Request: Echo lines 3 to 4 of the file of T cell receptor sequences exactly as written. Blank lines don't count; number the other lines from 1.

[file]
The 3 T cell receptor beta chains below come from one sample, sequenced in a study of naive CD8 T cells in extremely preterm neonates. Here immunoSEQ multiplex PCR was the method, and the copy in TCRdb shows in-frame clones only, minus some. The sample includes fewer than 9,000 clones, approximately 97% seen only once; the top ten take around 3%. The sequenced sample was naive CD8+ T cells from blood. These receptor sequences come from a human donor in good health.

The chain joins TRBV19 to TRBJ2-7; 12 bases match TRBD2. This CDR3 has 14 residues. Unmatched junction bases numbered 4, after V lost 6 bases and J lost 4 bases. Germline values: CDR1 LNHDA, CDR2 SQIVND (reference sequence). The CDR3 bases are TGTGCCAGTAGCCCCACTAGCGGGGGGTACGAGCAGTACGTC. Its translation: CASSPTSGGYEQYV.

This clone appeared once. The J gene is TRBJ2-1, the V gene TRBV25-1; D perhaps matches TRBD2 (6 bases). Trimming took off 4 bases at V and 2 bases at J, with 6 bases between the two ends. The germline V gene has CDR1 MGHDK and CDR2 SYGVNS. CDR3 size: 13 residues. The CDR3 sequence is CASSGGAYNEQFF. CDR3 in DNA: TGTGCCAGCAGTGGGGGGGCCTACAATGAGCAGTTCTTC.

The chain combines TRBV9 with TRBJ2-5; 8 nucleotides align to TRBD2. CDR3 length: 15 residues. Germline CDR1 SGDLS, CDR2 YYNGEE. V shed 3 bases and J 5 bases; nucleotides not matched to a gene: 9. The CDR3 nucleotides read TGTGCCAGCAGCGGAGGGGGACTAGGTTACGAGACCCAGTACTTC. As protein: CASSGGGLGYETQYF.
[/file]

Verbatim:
This clone appeared once. The J gene is TRBJ2-1, the V gene TRBV25-1; D perhaps matches TRBD2 (6 bases). Trimming took off 4 bases at V and 2 bases at J, with 6 bases between the two ends. The germline V gene has CDR1 MGHDK and CDR2 SYGVNS. CDR3 size: 13 residues. The CDR3 sequence is CASSGGAYNEQFF. CDR3 in DNA: TGTGCCAGCAGTGGGGGGGCCTACAATGAGCAGTTCTTC.

The chain combines TRBV9 with TRBJ2-5; 8 nucleotides align to TRBD2. CDR3 length: 15 residues. Germline CDR1 SGDLS, CDR2 YYNGEE. V shed 3 bases and J 5 bases; nucleotides not matched to a gene: 9. The CDR3 nucleotides read TGTGCCAGCAGCGGAGGGGGACTAGGTTACGAGACCCAGTACTTC. As protein: CASSGGGLGYETQYF.